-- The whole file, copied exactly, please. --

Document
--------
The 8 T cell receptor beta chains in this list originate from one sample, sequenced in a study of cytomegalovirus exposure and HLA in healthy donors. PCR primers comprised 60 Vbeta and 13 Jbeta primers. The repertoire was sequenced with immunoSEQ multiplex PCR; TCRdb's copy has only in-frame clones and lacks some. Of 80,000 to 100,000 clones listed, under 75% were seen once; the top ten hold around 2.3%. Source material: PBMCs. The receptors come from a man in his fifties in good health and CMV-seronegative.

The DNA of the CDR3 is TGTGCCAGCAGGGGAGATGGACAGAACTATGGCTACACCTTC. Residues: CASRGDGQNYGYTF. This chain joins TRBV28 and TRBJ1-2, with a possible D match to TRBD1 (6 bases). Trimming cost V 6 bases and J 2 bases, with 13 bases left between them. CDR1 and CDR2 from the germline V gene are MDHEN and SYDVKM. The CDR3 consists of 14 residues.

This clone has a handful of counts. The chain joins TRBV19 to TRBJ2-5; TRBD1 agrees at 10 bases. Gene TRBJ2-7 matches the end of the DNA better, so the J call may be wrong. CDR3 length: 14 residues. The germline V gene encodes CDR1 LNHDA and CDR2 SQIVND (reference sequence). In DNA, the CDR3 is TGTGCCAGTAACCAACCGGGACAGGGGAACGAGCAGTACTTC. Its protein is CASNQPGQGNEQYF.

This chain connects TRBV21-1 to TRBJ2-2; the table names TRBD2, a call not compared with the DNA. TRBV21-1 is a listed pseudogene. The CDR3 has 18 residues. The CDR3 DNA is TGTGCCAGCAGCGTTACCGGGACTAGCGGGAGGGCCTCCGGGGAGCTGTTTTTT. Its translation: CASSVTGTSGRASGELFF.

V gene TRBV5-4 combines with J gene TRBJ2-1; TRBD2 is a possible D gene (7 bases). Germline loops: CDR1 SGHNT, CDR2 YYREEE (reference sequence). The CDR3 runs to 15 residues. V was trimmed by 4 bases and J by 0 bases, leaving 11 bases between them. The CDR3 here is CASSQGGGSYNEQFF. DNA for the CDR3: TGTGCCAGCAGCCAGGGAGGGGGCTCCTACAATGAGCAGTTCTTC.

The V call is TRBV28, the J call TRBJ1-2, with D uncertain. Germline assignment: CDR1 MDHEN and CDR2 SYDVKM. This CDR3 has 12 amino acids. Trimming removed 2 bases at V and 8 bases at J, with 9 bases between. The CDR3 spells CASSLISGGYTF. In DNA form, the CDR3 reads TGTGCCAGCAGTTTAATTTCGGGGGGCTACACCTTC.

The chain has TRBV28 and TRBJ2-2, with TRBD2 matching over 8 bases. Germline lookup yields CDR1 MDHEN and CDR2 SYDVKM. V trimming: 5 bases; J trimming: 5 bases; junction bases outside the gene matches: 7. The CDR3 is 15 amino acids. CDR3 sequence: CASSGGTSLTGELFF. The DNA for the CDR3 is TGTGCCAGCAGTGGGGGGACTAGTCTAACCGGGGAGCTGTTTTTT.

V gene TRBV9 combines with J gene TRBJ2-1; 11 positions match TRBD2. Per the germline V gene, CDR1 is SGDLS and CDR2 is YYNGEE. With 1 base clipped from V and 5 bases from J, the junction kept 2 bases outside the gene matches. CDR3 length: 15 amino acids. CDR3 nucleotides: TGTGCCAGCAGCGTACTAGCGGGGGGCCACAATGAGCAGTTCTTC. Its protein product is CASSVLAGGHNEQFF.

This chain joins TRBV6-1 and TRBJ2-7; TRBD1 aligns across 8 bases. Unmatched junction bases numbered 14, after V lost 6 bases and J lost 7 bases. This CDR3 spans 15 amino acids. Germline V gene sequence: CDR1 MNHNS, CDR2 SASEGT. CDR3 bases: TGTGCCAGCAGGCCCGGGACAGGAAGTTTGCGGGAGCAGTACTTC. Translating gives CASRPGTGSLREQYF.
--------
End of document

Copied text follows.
The 8 T cell receptor beta chains in this list originate from one sample, sequenced in a study of cytomegalovirus exposure and HLA in healthy donors. PCR primers comprised 60 Vbeta and 13 Jbeta primers. The repertoire was sequenced with immunoSEQ multiplex PCR; TCRdb's copy has only in-frame clones and lacks some. Of 80,000 to 100,000 clones listed, under 75% were seen once; the top ten hold around 2.3%. Source material: PBMCs. The receptors come from a man in his fifties in good health and CMV-seronegative.

The DNA of the CDR3 is TGTGCCAGCAGGGGAGATGGACAGAACTATGGCTACACCTTC. Residues: CASRGDGQNYGYTF. This chain joins TRBV28 and TRBJ1-2, with a possible D match to TRBD1 (6 bases). Trimming cost V 6 bases and J 2 bases, with 13 bases left between them. CDR1 and CDR2 from the germline V gene are MDHEN and SYDVKM. The CDR3 consists of 14 residues.

This clone has a handful of counts. The chain joins TRBV19 to TRBJ2-5; TRBD1 agrees at 10 bases. Gene TRBJ2-7 matches the end of the DNA better, so the J call may be wrong. CDR3 length: 14 residues. The germline V gene encodes CDR1 LNHDA and CDR2 SQIVND (reference sequence). In DNA, the CDR3 is TGTGCCAGTAACCAACCGGGACAGGGGAACGAGCAGTACTTC. Its protein is CASNQPGQGNEQYF.

This chain connects TRBV21-1 to TRBJ2-2; the table names TRBD2, a call not compared with the DNA. TRBV21-1 is a listed pseudogene. The CDR3 has 18 residues. The CDR3 DNA is TGTGCCAGCAGCGTTACCGGGACTAGCGGGAGGGCCTCCGGGGAGCTGTTTTTT. Its translation: CASSVTGTSGRASGELFF.

V gene TRBV5-4 combines with J gene TRBJ2-1; TRBD2 is a possible D gene (7 bases). Germline loops: CDR1 SGHNT, CDR2 YYREEE (reference sequence). The CDR3 runs to 15 residues. V was trimmed by 4 bases and J by 0 bases, leaving 11 bases between them. The CDR3 here is CASSQGGGSYNEQFF. DNA for the CDR3: TGTGCCAGCAGCCAGGGAGGGGGCTCCTACAATGAGCAGTTCTTC.

The V call is TRBV28, the J call TRBJ1-2, with D uncertain. Germline assignment: CDR1 MDHEN and CDR2 SYDVKM. This CDR3 has 12 amino acids. Trimming removed 2 bases at V and 8 bases at J, with 9 bases between. The CDR3 spells CASSLISGGYTF. In DNA form, the CDR3 reads TGTGCCAGCAGTTTAATTTCGGGGGGCTACACCTTC.

The chain has TRBV28 and TRBJ2-2, with TRBD2 matching over 8 bases. Germline lookup yields CDR1 MDHEN and CDR2 SYDVKM. V trimming: 5 bases; J trimming: 5 bases; junction bases outside the gene matches: 7. The CDR3 is 15 amino acids. CDR3 sequence: CASSGGTSLTGELFF. The DNA for the CDR3 is TGTGCCAGCAGTGGGGGGACTAGTCTAACCGGGGAGCTGTTTTTT.

V gene TRBV9 combines with J gene TRBJ2-1; 11 positions match TRBD2. Per the germline V gene, CDR1 is SGDLS and CDR2 is YYNGEE. With 1 base clipped from V and 5 bases from J, the junction kept 2 bases outside the gene matches. CDR3 length: 15 amino acids. CDR3 nucleotides: TGTGCCAGCAGCGTACTAGCGGGGGGCCACAATGAGCAGTTCTTC. Its protein product is CASSVLAGGHNEQFF.

This chain joins TRBV6-1 and TRBJ2-7; TRBD1 aligns across 8 bases. Unmatched junction bases numbered 14, after V lost 6 bases and J lost 7 bases. This CDR3 spans 15 amino acids. Germline V gene sequence: CDR1 MNHNS, CDR2 SASEGT. CDR3 bases: TGTGCCAGCAGGCCCGGGACAGGAAGTTTGCGGGAGCAGTACTTC. Translating gives CASRPGTGSLREQYF.